In preparation for the coming season, the Monomoy's oars, 10 in all, are neatly laid out in the framing bay beside the 24-foot Launch. Yesterday, I stripped their leathers and gave each a cursory sanding. A few have a rather interesting problem, easily solved.
The ash oars each weigh between 14 and 17 pounds, and are 12-feet long. The looms, where they pass through the oarlocks, are all different sizes. A few of them don't fit too well through the jaws of the oarlock. This is a job for - da, dada DA - trusty block plane. I plan on shaving the big ones down a bit tonight before I start prepping them for paint. The thing I find interesting about all this is the variation from piece to piece. It's a direct result of being hand made AND mass-produced. And while it may be impossible to determine who made them and when (they could be as old as the boat, dating to 1951) it is interesting to think of a time when these were in such demand that they were churned out. It wasn't that long ago.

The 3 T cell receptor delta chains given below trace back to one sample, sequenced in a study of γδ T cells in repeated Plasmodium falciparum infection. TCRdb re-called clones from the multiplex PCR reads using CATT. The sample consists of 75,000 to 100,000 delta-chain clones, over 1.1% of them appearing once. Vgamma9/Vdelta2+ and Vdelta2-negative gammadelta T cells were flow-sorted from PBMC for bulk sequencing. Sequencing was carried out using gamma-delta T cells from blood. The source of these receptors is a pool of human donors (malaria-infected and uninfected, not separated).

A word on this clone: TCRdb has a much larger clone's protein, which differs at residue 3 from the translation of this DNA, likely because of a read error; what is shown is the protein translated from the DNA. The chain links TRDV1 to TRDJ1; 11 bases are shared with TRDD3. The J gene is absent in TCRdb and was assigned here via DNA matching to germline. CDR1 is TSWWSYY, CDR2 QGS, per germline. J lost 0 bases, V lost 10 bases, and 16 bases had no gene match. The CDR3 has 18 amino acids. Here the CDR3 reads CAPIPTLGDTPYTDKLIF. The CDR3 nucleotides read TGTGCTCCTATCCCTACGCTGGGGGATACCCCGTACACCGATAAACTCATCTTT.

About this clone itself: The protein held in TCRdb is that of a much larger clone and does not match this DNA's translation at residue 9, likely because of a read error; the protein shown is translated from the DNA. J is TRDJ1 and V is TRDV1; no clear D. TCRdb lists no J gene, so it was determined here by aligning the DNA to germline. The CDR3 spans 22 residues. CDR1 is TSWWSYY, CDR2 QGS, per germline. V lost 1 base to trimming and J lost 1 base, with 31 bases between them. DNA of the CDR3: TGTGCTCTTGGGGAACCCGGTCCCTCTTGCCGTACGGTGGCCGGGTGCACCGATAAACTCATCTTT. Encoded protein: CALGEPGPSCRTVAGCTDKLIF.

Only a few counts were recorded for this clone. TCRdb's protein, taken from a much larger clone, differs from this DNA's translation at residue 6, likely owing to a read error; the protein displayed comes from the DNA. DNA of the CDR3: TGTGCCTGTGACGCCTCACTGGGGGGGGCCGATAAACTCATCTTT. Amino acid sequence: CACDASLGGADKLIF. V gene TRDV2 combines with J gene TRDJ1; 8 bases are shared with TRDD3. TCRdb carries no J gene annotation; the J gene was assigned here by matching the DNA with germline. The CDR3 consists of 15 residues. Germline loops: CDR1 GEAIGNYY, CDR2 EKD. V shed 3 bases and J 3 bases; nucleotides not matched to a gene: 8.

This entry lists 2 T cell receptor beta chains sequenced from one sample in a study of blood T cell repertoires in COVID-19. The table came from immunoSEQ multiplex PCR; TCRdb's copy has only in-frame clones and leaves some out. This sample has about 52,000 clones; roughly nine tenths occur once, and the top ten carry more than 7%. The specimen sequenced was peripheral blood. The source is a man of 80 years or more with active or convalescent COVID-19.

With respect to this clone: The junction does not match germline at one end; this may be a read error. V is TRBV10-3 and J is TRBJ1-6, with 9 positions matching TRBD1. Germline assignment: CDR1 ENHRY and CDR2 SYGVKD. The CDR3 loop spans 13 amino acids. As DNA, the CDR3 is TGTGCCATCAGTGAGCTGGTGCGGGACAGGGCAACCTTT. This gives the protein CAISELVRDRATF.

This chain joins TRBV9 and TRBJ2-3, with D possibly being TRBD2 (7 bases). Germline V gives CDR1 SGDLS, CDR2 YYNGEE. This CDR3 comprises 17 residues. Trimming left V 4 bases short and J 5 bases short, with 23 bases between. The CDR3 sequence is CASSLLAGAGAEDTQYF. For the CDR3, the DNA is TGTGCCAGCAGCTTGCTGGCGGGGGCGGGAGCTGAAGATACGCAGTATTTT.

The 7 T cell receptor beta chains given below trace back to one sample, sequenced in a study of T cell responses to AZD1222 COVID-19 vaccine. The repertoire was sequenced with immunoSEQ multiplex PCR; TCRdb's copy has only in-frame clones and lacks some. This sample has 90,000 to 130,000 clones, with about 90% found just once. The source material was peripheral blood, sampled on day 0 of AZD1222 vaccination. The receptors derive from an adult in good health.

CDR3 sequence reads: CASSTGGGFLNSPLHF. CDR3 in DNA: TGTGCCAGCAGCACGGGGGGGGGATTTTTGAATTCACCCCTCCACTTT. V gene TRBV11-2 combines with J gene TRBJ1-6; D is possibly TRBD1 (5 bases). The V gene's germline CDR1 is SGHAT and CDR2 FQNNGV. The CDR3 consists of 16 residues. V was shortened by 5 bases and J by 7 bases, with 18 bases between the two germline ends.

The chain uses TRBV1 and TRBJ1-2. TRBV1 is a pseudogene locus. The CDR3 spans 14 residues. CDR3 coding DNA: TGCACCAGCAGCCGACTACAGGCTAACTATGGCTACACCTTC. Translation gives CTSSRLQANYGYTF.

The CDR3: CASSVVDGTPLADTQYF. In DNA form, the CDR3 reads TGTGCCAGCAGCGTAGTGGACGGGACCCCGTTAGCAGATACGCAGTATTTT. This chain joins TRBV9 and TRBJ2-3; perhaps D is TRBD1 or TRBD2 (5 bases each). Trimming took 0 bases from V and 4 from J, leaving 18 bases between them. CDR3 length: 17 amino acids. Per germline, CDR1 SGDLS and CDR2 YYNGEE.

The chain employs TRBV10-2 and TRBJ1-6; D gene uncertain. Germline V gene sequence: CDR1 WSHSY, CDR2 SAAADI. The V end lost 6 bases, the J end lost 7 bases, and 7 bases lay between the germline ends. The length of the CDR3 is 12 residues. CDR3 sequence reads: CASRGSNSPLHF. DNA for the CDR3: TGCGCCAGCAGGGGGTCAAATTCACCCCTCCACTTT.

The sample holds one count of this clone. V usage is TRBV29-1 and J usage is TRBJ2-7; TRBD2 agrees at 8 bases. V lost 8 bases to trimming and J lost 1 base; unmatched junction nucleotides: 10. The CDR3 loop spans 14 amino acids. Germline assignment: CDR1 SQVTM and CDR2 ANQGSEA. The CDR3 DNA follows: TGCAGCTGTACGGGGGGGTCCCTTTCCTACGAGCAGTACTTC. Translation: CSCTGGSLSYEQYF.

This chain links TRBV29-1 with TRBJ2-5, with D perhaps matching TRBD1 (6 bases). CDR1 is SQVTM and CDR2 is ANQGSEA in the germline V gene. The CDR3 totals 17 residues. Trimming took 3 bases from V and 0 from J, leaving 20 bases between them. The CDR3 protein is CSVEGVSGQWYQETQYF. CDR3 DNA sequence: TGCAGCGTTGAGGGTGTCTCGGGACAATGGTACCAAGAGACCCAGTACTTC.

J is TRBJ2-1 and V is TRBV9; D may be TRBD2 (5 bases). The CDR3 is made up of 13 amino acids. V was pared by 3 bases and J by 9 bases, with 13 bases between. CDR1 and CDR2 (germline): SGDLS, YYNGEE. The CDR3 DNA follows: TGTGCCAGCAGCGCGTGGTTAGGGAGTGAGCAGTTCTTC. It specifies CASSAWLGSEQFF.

So a shave for some of them, then some primer, and we get to start the paint relay. Thin coats for durability, many many times over for a thick barrier to protect the aging ash from the effects of sea and weather. Then re-leathering - an interesting process. Those who have crewed the Monomoy will remember the subtle tendency of the old leathers to creep milimeter by millimeter up the loom. We'll fix that. And with the shave some will get, I expect no more cursing after "TOSS!"
On a final note this morning, word is passing down that we can expect an updated schedule soon - including weekly training sessions and new events in April. I'll post more about that as soon as it's official.